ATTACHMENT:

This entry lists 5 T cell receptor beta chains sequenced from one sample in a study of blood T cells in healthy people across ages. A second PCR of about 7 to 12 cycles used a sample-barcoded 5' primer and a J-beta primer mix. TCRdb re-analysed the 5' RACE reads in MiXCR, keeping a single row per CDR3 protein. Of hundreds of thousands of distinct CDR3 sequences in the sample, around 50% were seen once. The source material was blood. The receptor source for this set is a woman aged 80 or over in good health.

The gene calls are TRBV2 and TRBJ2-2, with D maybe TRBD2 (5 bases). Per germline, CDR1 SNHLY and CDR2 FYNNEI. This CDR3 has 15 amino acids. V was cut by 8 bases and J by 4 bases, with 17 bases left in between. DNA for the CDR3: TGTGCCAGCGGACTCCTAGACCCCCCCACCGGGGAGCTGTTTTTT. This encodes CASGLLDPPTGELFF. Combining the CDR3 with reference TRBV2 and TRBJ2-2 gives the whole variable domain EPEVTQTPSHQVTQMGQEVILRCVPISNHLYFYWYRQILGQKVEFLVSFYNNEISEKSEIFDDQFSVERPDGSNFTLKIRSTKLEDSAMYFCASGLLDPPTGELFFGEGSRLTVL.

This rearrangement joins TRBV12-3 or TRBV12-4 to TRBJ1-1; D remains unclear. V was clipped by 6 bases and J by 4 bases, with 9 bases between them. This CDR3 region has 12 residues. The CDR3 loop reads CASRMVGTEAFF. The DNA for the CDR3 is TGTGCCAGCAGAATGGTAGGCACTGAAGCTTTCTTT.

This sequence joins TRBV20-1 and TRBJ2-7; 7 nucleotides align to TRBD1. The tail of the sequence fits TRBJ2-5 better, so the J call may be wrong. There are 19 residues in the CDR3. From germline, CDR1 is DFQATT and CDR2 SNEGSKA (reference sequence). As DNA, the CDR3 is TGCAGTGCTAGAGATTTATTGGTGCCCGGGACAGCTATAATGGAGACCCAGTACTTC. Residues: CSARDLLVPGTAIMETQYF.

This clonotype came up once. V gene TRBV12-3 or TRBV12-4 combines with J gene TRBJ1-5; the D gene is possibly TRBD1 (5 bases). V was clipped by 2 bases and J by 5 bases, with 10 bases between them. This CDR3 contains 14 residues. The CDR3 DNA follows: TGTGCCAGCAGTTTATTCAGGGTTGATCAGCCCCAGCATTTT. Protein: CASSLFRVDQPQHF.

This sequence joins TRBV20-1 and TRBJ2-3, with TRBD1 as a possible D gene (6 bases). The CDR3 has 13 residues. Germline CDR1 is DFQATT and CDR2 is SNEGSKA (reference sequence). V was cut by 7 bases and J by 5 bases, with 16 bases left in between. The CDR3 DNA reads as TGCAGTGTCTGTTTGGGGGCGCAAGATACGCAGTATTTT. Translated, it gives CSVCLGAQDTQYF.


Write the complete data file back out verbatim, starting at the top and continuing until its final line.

This entry lists 5 T cell receptor beta chains sequenced from one sample in a study of blood T cells in healthy people across ages. A second PCR of about 7 to 12 cycles used a sample-barcoded 5' primer and a J-beta primer mix. TCRdb re-analysed the 5' RACE reads in MiXCR, keeping a single row per CDR3 protein. Of hundreds of thousands of distinct CDR3 sequences in the sample, around 50% were seen once. The source material was blood. The receptor source for this set is a woman aged 80 or over in good health.

The gene calls are TRBV2 and TRBJ2-2, with D maybe TRBD2 (5 bases). Per germline, CDR1 SNHLY and CDR2 FYNNEI. This CDR3 has 15 amino acids. V was cut by 8 bases and J by 4 bases, with 17 bases left in between. DNA for the CDR3: TGTGCCAGCGGACTCCTAGACCCCCCCACCGGGGAGCTGTTTTTT. This encodes CASGLLDPPTGELFF. Combining the CDR3 with reference TRBV2 and TRBJ2-2 gives the whole variable domain EPEVTQTPSHQVTQMGQEVILRCVPISNHLYFYWYRQILGQKVEFLVSFYNNEISEKSEIFDDQFSVERPDGSNFTLKIRSTKLEDSAMYFCASGLLDPPTGELFFGEGSRLTVL.

This rearrangement joins TRBV12-3 or TRBV12-4 to TRBJ1-1; D remains unclear. V was clipped by 6 bases and J by 4 bases, with 9 bases between them. This CDR3 region has 12 residues. The CDR3 loop reads CASRMVGTEAFF. The DNA for the CDR3 is TGTGCCAGCAGAATGGTAGGCACTGAAGCTTTCTTT.

This sequence joins TRBV20-1 and TRBJ2-7; 7 nucleotides align to TRBD1. The tail of the sequence fits TRBJ2-5 better, so the J call may be wrong. There are 19 residues in the CDR3. From germline, CDR1 is DFQATT and CDR2 SNEGSKA (reference sequence). As DNA, the CDR3 is TGCAGTGCTAGAGATTTATTGGTGCCCGGGACAGCTATAATGGAGACCCAGTACTTC. Residues: CSARDLLVPGTAIMETQYF.

This clonotype came up once. V gene TRBV12-3 or TRBV12-4 combines with J gene TRBJ1-5; the D gene is possibly TRBD1 (5 bases). V was clipped by 2 bases and J by 5 bases, with 10 bases between them. This CDR3 contains 14 residues. The CDR3 DNA follows: TGTGCCAGCAGTTTATTCAGGGTTGATCAGCCCCAGCATTTT. Protein: CASSLFRVDQPQHF.

This sequence joins TRBV20-1 and TRBJ2-3, with TRBD1 as a possible D gene (6 bases). The CDR3 has 13 residues. Germline CDR1 is DFQATT and CDR2 is SNEGSKA (reference sequence). V was cut by 7 bases and J by 5 bases, with 16 bases left in between. The CDR3 DNA reads as TGCAGTGTCTGTTTGGGGGCGCAAGATACGCAGTATTTT. Translated, it gives CSVCLGAQDTQYF.